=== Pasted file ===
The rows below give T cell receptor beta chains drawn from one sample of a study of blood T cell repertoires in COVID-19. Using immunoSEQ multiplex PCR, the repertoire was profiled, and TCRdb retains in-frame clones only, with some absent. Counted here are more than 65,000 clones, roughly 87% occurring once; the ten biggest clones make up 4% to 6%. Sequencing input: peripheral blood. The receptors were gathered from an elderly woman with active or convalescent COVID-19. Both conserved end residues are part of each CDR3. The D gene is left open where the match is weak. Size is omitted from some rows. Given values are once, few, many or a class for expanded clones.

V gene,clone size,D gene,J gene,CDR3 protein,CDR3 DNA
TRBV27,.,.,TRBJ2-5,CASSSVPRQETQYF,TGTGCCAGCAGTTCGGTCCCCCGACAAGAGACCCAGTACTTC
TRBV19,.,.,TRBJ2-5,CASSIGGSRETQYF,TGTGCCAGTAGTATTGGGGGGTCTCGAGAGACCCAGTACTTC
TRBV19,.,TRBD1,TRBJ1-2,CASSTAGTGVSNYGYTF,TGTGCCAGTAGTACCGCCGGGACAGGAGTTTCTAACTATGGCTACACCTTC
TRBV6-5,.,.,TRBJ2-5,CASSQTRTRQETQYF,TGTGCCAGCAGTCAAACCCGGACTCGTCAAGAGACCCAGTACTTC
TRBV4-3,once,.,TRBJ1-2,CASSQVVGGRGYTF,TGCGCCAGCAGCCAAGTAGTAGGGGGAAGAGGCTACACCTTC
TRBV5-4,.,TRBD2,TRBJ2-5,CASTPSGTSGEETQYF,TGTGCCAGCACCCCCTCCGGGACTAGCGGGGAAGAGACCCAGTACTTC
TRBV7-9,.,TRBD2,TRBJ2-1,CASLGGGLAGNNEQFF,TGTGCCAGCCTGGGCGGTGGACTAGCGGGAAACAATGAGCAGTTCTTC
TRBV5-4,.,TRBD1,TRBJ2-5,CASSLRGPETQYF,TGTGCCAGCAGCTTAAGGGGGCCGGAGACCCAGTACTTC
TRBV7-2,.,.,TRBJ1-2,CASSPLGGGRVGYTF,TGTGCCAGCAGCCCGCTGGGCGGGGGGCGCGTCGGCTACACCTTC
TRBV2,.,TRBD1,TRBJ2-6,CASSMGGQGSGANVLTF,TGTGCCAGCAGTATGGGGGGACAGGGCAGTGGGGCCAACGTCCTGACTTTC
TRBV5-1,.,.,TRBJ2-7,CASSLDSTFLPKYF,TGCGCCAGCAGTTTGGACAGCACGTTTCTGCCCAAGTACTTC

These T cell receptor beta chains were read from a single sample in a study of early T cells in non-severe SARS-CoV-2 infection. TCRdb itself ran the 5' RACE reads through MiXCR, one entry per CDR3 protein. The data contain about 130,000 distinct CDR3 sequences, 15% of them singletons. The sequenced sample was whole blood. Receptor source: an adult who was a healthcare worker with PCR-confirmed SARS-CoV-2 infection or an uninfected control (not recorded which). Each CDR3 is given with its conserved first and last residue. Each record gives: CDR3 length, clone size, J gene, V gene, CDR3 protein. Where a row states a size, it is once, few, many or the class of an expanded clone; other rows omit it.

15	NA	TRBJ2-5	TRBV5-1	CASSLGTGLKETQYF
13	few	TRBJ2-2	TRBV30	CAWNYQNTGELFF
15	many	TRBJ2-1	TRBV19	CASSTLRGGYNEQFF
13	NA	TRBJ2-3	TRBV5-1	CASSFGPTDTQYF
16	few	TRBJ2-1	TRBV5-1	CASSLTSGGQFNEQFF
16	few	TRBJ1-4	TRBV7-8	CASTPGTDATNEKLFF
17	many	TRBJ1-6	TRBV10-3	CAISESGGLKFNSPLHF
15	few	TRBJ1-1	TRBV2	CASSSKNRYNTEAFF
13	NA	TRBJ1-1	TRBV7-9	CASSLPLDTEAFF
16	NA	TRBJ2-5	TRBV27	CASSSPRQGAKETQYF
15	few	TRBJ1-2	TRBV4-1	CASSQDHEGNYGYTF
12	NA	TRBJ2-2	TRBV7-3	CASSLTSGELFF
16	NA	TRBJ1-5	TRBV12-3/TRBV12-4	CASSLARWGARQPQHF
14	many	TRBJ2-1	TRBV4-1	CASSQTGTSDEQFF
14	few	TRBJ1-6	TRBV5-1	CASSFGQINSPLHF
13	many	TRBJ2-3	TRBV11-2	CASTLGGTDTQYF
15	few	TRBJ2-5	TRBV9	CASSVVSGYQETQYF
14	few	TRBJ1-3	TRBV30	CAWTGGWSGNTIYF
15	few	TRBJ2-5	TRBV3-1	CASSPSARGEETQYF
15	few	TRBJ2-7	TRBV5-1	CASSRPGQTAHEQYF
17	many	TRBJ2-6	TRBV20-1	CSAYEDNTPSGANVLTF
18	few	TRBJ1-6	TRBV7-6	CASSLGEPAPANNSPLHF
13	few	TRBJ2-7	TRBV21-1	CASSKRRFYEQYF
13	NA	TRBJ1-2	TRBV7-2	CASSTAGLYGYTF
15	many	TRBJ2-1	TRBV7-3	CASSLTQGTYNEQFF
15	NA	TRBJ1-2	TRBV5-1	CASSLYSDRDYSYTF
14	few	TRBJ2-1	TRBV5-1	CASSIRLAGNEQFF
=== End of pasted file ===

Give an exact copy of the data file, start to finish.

The rows below give T cell receptor beta chains drawn from one sample of a study of blood T cell repertoires in COVID-19. Using immunoSEQ multiplex PCR, the repertoire was profiled, and TCRdb retains in-frame clones only, with some absent. Counted here are more than 65,000 clones, roughly 87% occurring once; the ten biggest clones make up 4% to 6%. Sequencing input: peripheral blood. The receptors were gathered from an elderly woman with active or convalescent COVID-19. Both conserved end residues are part of each CDR3. The D gene is left open where the match is weak. Size is omitted from some rows. Given values are once, few, many or a class for expanded clones.

V gene,clone size,D gene,J gene,CDR3 protein,CDR3 DNA
TRBV27,.,.,TRBJ2-5,CASSSVPRQETQYF,TGTGCCAGCAGTTCGGTCCCCCGACAAGAGACCCAGTACTTC
TRBV19,.,.,TRBJ2-5,CASSIGGSRETQYF,TGTGCCAGTAGTATTGGGGGGTCTCGAGAGACCCAGTACTTC
TRBV19,.,TRBD1,TRBJ1-2,CASSTAGTGVSNYGYTF,TGTGCCAGTAGTACCGCCGGGACAGGAGTTTCTAACTATGGCTACACCTTC
TRBV6-5,.,.,TRBJ2-5,CASSQTRTRQETQYF,TGTGCCAGCAGTCAAACCCGGACTCGTCAAGAGACCCAGTACTTC
TRBV4-3,once,.,TRBJ1-2,CASSQVVGGRGYTF,TGCGCCAGCAGCCAAGTAGTAGGGGGAAGAGGCTACACCTTC
TRBV5-4,.,TRBD2,TRBJ2-5,CASTPSGTSGEETQYF,TGTGCCAGCACCCCCTCCGGGACTAGCGGGGAAGAGACCCAGTACTTC
TRBV7-9,.,TRBD2,TRBJ2-1,CASLGGGLAGNNEQFF,TGTGCCAGCCTGGGCGGTGGACTAGCGGGAAACAATGAGCAGTTCTTC
TRBV5-4,.,TRBD1,TRBJ2-5,CASSLRGPETQYF,TGTGCCAGCAGCTTAAGGGGGCCGGAGACCCAGTACTTC
TRBV7-2,.,.,TRBJ1-2,CASSPLGGGRVGYTF,TGTGCCAGCAGCCCGCTGGGCGGGGGGCGCGTCGGCTACACCTTC
TRBV2,.,TRBD1,TRBJ2-6,CASSMGGQGSGANVLTF,TGTGCCAGCAGTATGGGGGGACAGGGCAGTGGGGCCAACGTCCTGACTTTC
TRBV5-1,.,.,TRBJ2-7,CASSLDSTFLPKYF,TGCGCCAGCAGTTTGGACAGCACGTTTCTGCCCAAGTACTTC

These T cell receptor beta chains were read from a single sample in a study of early T cells in non-severe SARS-CoV-2 infection. TCRdb itself ran the 5' RACE reads through MiXCR, one entry per CDR3 protein. The data contain about 130,000 distinct CDR3 sequences, 15% of them singletons. The sequenced sample was whole blood. Receptor source: an adult who was a healthcare worker with PCR-confirmed SARS-CoV-2 infection or an uninfected control (not recorded which). Each CDR3 is given with its conserved first and last residue. Each record gives: CDR3 length, clone size, J gene, V gene, CDR3 protein. Where a row states a size, it is once, few, many or the class of an expanded clone; other rows omit it.

15	NA	TRBJ2-5	TRBV5-1	CASSLGTGLKETQYF
13	few	TRBJ2-2	TRBV30	CAWNYQNTGELFF
15	many	TRBJ2-1	TRBV19	CASSTLRGGYNEQFF
13	NA	TRBJ2-3	TRBV5-1	CASSFGPTDTQYF
16	few	TRBJ2-1	TRBV5-1	CASSLTSGGQFNEQFF
16	few	TRBJ1-4	TRBV7-8	CASTPGTDATNEKLFF
17	many	TRBJ1-6	TRBV10-3	CAISESGGLKFNSPLHF
15	few	TRBJ1-1	TRBV2	CASSSKNRYNTEAFF
13	NA	TRBJ1-1	TRBV7-9	CASSLPLDTEAFF
16	NA	TRBJ2-5	TRBV27	CASSSPRQGAKETQYF
15	few	TRBJ1-2	TRBV4-1	CASSQDHEGNYGYTF
12	NA	TRBJ2-2	TRBV7-3	CASSLTSGELFF
16	NA	TRBJ1-5	TRBV12-3/TRBV12-4	CASSLARWGARQPQHF
14	many	TRBJ2-1	TRBV4-1	CASSQTGTSDEQFF
14	few	TRBJ1-6	TRBV5-1	CASSFGQINSPLHF
13	many	TRBJ2-3	TRBV11-2	CASTLGGTDTQYF
15	few	TRBJ2-5	TRBV9	CASSVVSGYQETQYF
14	few	TRBJ1-3	TRBV30	CAWTGGWSGNTIYF
15	few	TRBJ2-5	TRBV3-1	CASSPSARGEETQYF
15	few	TRBJ2-7	TRBV5-1	CASSRPGQTAHEQYF
17	many	TRBJ2-6	TRBV20-1	CSAYEDNTPSGANVLTF
18	few	TRBJ1-6	TRBV7-6	CASSLGEPAPANNSPLHF
13	few	TRBJ2-7	TRBV21-1	CASSKRRFYEQYF
13	NA	TRBJ1-2	TRBV7-2	CASSTAGLYGYTF
15	many	TRBJ2-1	TRBV7-3	CASSLTQGTYNEQFF
15	NA	TRBJ1-2	TRBV5-1	CASSLYSDRDYSYTF
14	few	TRBJ2-1	TRBV5-1	CASSIRLAGNEQFF